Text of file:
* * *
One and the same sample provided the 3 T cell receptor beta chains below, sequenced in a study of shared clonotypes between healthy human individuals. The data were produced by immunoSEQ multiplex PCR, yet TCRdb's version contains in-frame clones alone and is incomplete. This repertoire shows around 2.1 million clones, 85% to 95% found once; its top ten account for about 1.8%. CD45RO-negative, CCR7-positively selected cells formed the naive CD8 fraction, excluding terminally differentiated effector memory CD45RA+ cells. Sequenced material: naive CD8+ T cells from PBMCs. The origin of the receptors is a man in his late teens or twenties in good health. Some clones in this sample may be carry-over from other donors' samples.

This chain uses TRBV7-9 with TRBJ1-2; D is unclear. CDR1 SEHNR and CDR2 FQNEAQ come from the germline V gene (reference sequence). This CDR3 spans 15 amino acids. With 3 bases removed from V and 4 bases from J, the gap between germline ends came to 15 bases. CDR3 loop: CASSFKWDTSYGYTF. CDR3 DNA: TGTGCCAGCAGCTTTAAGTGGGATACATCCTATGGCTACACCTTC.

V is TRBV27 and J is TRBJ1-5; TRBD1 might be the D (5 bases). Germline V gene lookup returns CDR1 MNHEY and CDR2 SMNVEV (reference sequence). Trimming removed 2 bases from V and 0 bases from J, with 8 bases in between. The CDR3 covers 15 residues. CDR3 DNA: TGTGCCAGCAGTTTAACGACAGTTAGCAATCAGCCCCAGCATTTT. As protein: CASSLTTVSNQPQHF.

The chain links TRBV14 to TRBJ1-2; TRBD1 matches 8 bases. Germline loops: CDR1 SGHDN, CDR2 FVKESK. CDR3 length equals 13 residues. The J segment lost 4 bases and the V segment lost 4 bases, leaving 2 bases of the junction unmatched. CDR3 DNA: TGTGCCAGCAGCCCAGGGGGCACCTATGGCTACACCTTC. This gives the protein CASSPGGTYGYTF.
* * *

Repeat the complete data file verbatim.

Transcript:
One and the same sample provided the 3 T cell receptor beta chains below, sequenced in a study of shared clonotypes between healthy human individuals. The data were produced by immunoSEQ multiplex PCR, yet TCRdb's version contains in-frame clones alone and is incomplete. This repertoire shows around 2.1 million clones, 85% to 95% found once; its top ten account for about 1.8%. CD45RO-negative, CCR7-positively selected cells formed the naive CD8 fraction, excluding terminally differentiated effector memory CD45RA+ cells. Sequenced material: naive CD8+ T cells from PBMCs. The origin of the receptors is a man in his late teens or twenties in good health. Some clones in this sample may be carry-over from other donors' samples.

This chain uses TRBV7-9 with TRBJ1-2; D is unclear. CDR1 SEHNR and CDR2 FQNEAQ come from the germline V gene (reference sequence). This CDR3 spans 15 amino acids. With 3 bases removed from V and 4 bases from J, the gap between germline ends came to 15 bases. CDR3 loop: CASSFKWDTSYGYTF. CDR3 DNA: TGTGCCAGCAGCTTTAAGTGGGATACATCCTATGGCTACACCTTC.

V is TRBV27 and J is TRBJ1-5; TRBD1 might be the D (5 bases). Germline V gene lookup returns CDR1 MNHEY and CDR2 SMNVEV (reference sequence). Trimming removed 2 bases from V and 0 bases from J, with 8 bases in between. The CDR3 covers 15 residues. CDR3 DNA: TGTGCCAGCAGTTTAACGACAGTTAGCAATCAGCCCCAGCATTTT. As protein: CASSLTTVSNQPQHF.

The chain links TRBV14 to TRBJ1-2; TRBD1 matches 8 bases. Germline loops: CDR1 SGHDN, CDR2 FVKESK. CDR3 length equals 13 residues. The J segment lost 4 bases and the V segment lost 4 bases, leaving 2 bases of the junction unmatched. CDR3 DNA: TGTGCCAGCAGCCCAGGGGGCACCTATGGCTACACCTTC. This gives the protein CASSPGGTYGYTF.